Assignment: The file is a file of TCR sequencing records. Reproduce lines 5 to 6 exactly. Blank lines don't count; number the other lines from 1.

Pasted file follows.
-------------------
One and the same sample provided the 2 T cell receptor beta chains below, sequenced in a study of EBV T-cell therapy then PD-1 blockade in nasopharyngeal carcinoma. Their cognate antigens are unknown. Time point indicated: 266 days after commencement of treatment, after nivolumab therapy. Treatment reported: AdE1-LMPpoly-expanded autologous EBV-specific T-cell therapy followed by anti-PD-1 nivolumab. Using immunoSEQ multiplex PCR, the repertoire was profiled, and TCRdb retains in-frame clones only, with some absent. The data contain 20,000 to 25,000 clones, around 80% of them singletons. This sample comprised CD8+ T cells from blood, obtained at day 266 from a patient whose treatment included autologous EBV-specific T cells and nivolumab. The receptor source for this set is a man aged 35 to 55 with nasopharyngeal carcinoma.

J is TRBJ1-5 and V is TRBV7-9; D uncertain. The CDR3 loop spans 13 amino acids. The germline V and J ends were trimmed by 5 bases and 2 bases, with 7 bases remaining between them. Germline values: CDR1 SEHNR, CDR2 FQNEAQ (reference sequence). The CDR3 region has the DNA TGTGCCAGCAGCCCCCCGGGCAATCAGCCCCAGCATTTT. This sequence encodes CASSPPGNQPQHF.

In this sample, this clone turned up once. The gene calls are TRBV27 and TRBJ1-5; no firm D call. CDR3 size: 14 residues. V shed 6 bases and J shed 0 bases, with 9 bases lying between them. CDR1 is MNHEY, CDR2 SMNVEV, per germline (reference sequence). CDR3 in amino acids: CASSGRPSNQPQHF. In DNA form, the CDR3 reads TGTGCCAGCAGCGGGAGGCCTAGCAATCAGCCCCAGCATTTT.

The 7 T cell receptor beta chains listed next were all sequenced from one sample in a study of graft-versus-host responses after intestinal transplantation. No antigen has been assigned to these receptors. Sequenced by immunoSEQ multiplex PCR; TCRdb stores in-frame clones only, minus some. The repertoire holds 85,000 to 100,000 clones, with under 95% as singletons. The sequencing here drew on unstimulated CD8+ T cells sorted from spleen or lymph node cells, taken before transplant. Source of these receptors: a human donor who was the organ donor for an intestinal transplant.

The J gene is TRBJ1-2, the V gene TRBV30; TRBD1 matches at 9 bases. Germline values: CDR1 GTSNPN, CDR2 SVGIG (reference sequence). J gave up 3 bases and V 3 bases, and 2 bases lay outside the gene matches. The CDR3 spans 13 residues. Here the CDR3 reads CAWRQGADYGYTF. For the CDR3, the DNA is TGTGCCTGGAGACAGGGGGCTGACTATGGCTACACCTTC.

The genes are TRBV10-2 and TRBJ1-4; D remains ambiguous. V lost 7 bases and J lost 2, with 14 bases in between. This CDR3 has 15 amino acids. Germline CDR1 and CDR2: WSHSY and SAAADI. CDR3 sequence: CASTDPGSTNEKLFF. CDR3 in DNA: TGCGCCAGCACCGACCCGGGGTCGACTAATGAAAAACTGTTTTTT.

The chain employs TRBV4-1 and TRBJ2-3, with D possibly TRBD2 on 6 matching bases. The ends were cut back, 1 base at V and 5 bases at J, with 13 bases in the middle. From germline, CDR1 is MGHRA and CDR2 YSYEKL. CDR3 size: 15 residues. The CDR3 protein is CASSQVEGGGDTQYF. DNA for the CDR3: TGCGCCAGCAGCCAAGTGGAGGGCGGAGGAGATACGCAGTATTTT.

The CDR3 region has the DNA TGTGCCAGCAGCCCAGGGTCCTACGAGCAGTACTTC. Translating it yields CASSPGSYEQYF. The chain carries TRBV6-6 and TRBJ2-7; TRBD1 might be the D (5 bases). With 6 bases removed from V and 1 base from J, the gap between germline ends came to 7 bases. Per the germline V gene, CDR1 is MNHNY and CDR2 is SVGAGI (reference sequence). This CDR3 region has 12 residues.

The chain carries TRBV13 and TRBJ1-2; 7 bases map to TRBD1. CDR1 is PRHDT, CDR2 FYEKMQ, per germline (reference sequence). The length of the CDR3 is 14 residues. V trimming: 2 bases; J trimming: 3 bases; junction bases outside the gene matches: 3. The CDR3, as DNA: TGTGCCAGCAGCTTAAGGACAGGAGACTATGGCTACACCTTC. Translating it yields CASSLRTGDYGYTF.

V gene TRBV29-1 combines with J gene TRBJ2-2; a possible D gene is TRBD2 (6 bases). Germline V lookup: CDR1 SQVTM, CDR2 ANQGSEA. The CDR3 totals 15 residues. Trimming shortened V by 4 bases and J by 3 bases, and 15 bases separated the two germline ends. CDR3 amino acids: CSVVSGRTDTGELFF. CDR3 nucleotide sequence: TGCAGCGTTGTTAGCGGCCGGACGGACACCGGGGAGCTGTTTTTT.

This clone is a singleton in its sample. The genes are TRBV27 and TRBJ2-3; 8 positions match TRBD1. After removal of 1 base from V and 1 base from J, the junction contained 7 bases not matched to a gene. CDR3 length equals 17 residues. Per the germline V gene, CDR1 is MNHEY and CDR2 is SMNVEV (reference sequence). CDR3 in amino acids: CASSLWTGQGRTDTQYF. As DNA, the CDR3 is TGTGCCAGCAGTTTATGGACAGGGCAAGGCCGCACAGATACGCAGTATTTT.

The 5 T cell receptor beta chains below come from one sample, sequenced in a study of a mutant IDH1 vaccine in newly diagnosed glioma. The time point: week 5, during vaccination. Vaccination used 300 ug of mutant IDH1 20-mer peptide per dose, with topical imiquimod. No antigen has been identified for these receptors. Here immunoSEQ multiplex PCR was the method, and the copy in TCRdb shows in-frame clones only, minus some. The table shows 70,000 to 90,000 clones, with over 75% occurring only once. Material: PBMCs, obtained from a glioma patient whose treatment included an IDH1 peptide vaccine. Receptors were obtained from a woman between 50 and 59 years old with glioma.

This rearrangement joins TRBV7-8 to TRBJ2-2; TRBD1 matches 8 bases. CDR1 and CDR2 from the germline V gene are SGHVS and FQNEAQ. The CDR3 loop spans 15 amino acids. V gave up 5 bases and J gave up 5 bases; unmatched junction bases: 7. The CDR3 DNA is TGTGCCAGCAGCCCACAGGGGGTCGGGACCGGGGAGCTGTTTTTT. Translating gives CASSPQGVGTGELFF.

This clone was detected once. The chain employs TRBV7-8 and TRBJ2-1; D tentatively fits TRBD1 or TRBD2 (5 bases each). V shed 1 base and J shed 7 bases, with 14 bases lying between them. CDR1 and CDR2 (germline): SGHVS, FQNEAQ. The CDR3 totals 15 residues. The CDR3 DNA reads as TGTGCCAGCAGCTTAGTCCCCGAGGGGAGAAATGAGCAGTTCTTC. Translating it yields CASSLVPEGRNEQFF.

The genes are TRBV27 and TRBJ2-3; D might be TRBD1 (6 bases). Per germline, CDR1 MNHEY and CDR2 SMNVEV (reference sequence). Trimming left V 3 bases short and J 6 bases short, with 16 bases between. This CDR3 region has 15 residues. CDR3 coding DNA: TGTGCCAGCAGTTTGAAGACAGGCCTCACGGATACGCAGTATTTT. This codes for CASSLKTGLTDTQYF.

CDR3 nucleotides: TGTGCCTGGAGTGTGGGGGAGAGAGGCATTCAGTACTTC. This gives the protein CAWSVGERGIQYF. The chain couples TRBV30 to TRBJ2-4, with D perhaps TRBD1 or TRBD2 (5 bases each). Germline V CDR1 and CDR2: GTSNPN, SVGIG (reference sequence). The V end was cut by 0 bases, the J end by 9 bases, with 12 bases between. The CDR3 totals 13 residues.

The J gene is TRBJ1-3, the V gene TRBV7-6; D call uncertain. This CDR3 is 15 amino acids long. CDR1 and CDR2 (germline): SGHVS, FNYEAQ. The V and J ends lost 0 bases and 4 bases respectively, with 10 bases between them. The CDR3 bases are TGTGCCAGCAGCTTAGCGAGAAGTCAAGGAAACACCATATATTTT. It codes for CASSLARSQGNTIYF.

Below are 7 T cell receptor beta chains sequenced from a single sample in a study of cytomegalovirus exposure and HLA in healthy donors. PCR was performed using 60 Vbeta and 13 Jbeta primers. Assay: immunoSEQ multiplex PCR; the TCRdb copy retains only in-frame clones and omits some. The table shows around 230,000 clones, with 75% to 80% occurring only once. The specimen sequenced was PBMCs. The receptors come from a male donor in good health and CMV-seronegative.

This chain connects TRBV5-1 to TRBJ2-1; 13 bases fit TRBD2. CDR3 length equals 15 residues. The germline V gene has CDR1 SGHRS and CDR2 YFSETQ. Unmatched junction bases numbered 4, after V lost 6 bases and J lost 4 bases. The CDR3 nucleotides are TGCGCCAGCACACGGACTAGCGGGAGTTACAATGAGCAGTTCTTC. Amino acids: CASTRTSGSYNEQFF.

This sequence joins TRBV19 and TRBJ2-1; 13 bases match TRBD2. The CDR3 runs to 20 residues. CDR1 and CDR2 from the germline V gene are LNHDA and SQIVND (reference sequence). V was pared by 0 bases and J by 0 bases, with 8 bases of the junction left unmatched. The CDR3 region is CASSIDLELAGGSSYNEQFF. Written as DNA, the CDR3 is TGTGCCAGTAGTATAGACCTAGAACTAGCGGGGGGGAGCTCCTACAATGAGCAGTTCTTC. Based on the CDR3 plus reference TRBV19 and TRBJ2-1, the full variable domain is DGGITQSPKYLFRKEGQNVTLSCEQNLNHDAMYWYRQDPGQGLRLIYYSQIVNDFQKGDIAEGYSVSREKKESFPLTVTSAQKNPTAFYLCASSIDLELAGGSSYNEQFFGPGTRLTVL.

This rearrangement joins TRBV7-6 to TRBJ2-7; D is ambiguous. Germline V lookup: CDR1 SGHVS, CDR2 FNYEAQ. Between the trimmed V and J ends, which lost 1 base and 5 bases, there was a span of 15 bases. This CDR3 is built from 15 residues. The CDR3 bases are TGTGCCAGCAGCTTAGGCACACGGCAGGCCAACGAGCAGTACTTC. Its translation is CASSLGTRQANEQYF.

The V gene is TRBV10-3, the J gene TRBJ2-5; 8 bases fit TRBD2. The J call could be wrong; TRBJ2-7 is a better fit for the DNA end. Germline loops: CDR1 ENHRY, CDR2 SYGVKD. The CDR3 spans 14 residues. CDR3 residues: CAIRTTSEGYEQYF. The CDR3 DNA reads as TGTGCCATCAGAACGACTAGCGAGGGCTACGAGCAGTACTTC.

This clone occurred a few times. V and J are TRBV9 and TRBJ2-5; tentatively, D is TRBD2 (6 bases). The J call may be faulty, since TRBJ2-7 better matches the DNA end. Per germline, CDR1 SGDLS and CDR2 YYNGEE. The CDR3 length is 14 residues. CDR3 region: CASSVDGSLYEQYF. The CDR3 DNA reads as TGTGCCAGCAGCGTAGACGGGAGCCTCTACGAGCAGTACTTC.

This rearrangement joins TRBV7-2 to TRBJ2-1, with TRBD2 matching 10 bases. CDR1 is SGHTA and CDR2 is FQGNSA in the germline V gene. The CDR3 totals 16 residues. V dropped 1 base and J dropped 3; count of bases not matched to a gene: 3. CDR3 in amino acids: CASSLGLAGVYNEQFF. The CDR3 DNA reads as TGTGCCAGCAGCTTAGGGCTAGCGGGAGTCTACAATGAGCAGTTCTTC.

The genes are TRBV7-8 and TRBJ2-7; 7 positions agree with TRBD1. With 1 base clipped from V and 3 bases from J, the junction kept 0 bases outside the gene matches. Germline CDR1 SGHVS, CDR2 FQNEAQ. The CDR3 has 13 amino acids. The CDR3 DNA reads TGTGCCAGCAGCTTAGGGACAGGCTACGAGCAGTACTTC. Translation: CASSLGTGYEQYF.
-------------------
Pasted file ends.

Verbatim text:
The J gene is TRBJ1-2, the V gene TRBV30; TRBD1 matches at 9 bases. Germline values: CDR1 GTSNPN, CDR2 SVGIG (reference sequence). J gave up 3 bases and V 3 bases, and 2 bases lay outside the gene matches. The CDR3 spans 13 residues. Here the CDR3 reads CAWRQGADYGYTF. For the CDR3, the DNA is TGTGCCTGGAGACAGGGGGCTGACTATGGCTACACCTTC.

The genes are TRBV10-2 and TRBJ1-4; D remains ambiguous. V lost 7 bases and J lost 2, with 14 bases in between. This CDR3 has 15 amino acids. Germline CDR1 and CDR2: WSHSY and SAAADI. CDR3 sequence: CASTDPGSTNEKLFF. CDR3 in DNA: TGCGCCAGCACCGACCCGGGGTCGACTAATGAAAAACTGTTTTTT.